A Brother's Perception Essay

1127 words - 5 pages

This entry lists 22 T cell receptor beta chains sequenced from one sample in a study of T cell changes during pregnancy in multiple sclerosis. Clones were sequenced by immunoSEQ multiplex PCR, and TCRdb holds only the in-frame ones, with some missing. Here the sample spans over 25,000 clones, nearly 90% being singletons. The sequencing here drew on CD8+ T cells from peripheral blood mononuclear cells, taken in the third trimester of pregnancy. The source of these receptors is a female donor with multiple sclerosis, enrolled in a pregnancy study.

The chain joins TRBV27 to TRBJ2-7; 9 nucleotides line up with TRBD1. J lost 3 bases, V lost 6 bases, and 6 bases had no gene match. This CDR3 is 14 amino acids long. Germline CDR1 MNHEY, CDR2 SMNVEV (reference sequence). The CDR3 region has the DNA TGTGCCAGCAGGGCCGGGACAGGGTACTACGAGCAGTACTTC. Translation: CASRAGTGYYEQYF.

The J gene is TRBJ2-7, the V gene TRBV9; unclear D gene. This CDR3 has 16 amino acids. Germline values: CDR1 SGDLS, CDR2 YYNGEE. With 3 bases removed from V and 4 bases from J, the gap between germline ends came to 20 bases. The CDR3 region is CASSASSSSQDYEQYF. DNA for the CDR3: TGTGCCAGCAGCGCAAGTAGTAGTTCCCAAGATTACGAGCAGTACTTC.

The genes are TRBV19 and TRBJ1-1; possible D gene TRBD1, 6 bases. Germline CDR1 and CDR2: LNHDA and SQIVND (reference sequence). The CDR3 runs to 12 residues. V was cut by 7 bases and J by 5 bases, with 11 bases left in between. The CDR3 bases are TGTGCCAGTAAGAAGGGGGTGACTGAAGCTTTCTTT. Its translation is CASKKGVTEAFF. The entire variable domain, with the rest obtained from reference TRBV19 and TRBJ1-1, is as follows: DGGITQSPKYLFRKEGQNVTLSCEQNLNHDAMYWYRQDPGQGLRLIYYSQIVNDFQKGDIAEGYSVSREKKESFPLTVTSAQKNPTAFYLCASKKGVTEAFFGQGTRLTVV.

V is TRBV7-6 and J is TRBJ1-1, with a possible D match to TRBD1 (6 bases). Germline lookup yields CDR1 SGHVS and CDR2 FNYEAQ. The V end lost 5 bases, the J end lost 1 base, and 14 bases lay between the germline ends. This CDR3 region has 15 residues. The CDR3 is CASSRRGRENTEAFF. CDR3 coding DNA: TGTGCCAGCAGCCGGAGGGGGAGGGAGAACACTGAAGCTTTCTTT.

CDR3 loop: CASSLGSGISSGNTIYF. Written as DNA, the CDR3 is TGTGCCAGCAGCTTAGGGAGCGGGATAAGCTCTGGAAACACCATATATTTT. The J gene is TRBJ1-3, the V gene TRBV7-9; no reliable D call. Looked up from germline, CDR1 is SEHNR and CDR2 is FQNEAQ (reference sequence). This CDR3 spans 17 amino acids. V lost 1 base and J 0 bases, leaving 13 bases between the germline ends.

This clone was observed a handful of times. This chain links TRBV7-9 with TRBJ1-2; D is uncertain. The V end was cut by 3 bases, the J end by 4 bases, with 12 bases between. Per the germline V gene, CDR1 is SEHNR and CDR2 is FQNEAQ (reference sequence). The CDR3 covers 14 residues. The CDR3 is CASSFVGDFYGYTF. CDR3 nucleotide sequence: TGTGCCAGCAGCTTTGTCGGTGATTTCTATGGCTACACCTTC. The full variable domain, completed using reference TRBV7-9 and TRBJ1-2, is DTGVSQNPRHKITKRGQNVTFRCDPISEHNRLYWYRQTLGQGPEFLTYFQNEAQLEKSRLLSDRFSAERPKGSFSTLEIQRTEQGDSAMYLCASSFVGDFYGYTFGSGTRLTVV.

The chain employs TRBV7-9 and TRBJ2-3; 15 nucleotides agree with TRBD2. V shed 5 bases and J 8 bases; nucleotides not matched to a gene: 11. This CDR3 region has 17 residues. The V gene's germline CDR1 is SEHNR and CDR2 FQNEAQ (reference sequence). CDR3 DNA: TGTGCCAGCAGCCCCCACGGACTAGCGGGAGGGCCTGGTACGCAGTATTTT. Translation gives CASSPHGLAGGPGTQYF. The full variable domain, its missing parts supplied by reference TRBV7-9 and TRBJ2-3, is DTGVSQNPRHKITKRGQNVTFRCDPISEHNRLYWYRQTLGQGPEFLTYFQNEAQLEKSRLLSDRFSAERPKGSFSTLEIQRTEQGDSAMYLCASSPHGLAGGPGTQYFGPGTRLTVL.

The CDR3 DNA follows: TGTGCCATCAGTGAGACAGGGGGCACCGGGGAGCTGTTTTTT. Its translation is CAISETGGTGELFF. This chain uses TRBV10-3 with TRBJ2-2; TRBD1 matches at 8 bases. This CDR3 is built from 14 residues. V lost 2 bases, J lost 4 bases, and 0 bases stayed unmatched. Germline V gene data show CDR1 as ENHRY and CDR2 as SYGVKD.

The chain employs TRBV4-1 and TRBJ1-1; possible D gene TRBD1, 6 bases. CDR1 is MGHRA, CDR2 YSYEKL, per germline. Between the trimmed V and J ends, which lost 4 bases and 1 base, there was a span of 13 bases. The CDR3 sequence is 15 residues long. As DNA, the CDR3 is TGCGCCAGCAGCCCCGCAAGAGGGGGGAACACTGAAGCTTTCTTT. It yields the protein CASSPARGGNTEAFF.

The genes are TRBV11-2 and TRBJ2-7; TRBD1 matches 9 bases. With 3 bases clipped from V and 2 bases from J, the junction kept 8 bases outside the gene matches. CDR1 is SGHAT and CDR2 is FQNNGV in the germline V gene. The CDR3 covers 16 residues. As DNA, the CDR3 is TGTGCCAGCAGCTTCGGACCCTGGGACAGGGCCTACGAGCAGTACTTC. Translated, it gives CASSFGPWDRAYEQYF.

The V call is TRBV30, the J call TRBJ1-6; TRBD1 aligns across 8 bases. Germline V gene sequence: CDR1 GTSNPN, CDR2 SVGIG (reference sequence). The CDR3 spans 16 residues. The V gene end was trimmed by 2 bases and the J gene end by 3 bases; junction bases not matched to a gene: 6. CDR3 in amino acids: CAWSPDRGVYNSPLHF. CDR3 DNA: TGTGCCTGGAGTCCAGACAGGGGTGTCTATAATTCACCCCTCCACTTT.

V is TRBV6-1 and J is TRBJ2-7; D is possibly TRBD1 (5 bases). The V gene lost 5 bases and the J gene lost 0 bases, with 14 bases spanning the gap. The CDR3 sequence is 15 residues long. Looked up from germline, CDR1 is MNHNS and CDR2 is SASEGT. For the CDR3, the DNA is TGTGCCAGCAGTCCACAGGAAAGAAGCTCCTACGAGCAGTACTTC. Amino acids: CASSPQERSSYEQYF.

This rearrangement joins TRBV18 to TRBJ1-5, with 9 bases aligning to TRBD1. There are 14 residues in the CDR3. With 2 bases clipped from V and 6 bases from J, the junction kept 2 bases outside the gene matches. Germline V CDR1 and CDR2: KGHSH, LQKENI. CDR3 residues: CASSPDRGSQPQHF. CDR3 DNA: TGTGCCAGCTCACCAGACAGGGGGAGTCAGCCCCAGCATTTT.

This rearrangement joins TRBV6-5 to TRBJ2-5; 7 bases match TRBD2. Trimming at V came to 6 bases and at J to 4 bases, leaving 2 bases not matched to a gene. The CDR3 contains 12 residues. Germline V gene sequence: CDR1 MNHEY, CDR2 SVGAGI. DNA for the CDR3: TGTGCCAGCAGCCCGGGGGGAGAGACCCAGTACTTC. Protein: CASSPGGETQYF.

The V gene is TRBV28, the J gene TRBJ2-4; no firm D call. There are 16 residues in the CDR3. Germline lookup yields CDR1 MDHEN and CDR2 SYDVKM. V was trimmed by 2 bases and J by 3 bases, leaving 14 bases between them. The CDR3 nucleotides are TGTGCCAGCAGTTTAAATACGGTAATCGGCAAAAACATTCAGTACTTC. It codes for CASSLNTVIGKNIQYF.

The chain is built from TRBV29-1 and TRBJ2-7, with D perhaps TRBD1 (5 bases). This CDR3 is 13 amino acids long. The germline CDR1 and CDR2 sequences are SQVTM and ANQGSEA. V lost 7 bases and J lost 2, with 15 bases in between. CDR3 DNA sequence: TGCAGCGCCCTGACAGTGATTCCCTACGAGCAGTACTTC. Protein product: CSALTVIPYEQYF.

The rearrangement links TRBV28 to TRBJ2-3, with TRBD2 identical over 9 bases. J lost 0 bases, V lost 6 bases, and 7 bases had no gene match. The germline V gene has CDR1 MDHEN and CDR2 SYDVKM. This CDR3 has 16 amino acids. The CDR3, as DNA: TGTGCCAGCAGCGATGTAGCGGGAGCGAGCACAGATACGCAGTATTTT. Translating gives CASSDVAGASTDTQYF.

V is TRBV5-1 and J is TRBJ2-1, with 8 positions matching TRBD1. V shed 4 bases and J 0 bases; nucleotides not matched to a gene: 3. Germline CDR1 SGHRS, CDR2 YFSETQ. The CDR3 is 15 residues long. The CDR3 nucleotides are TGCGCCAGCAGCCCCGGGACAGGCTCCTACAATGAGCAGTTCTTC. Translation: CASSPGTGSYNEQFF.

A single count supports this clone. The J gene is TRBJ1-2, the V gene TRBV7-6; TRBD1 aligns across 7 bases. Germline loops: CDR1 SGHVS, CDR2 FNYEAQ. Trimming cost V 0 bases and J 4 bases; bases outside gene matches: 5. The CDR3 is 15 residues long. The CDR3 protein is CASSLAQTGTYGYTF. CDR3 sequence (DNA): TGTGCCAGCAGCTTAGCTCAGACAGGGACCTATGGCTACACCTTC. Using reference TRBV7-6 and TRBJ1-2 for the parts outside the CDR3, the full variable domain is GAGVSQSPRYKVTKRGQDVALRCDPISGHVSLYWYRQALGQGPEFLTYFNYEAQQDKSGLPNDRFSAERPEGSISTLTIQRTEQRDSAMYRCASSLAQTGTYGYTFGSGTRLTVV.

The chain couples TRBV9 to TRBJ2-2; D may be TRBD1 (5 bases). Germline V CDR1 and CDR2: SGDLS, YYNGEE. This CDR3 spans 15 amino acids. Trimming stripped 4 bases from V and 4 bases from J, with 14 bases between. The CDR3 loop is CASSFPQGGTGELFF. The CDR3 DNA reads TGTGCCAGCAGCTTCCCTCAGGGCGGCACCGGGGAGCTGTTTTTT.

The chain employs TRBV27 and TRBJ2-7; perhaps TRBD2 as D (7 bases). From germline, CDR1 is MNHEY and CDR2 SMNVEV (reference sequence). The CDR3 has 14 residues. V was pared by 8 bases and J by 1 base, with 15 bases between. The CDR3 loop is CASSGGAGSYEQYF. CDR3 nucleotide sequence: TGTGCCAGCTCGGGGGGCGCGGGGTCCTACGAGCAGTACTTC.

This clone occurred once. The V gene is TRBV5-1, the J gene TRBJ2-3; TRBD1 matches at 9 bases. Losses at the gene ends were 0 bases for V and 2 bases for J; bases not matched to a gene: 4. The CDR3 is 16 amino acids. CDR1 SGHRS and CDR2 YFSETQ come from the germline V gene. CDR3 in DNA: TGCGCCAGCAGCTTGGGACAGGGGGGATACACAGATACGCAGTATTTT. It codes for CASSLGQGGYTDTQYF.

In "Sonny's Blues", Sonny is the narrator's brother who has just been released from jail for using and distributing heroin. His brother, the narrator, holds a position as a math teacher at a school near his house where he lives with his wife and children. He is someone who has led an honorable life and "escaped Harlem" (86) in a respectable manner. Later in the story, Sonny's brother looks back a few years earlier. In those days, the narrator perceived himself as the older brother who needed to watch out for and guide Sonny whether it was in Sonny's best interest or not. He thought that since he is the big brother, he knows what is best for Sonny more than Sonny does. This perception of himself makes him perceive Sonny as a misdirected and immature boy who needs to start "[being] serious" (91) about his life, follow the narrator's command, and find direction.Sonny's brother, like all brothers, was very protective of Sonny and cared very much for him. He doesn't want Sonny getting mixed in with the darkness of Harlem. Sonny and the narrator got into arguments regularly because he didn't like the decisions Sonny made. The narrator felt like a father figure to Sonny because their father was dead. Narrator said, "When [Sonny] started to walk, he walked from our mother straight to me. I caught him just before he fell when he took the first steps he ever took in this world" (85). He was worried about his brother because of the story his mother told him. She told the story of his father's brother that Sonny and the narrator never knew about. One night when his father and uncle were drinking, and they were going down a hill the lead the road. His uncle was using the bathroom when some white men saw him and ran him over. This story particularly scared the narrator because his uncle and Sonny seemed to be alike.The narrator starts thinking that Sonny is not taking his life seriously when the two are having a conversation about Sonny's career plans. He tells his brother to "Be serious" (91) because he was asking questions about Sonny's future plans, and all Sonny wanted to do was laugh and be childish the whole time the two were having the conversation. Being continually made angry by Sonny's remarks, the narrator finally says, "Well, you may think it's funny now, baby, but it's not going to be funny when you have to make you living at it, let me tell you that" (91). When the narrator finally retrieves information about his brother wanting to be a jazz musician, he says, "Are you serious?" (91). He believes that Sonny is just going through a childhood phase and tries to tell him, but Sonny is a grown boy and insists that he wants to play the piano for a living. The narrator tells Sonny, "you know people can't always do exactly what they want. . ." (92) and Sonny's comment to that was, "No, I don't know that" (92). Sonny is treated like he is still an immature child that has no sense of direction. When the narrator discovers that Sonny doesn't want to live...

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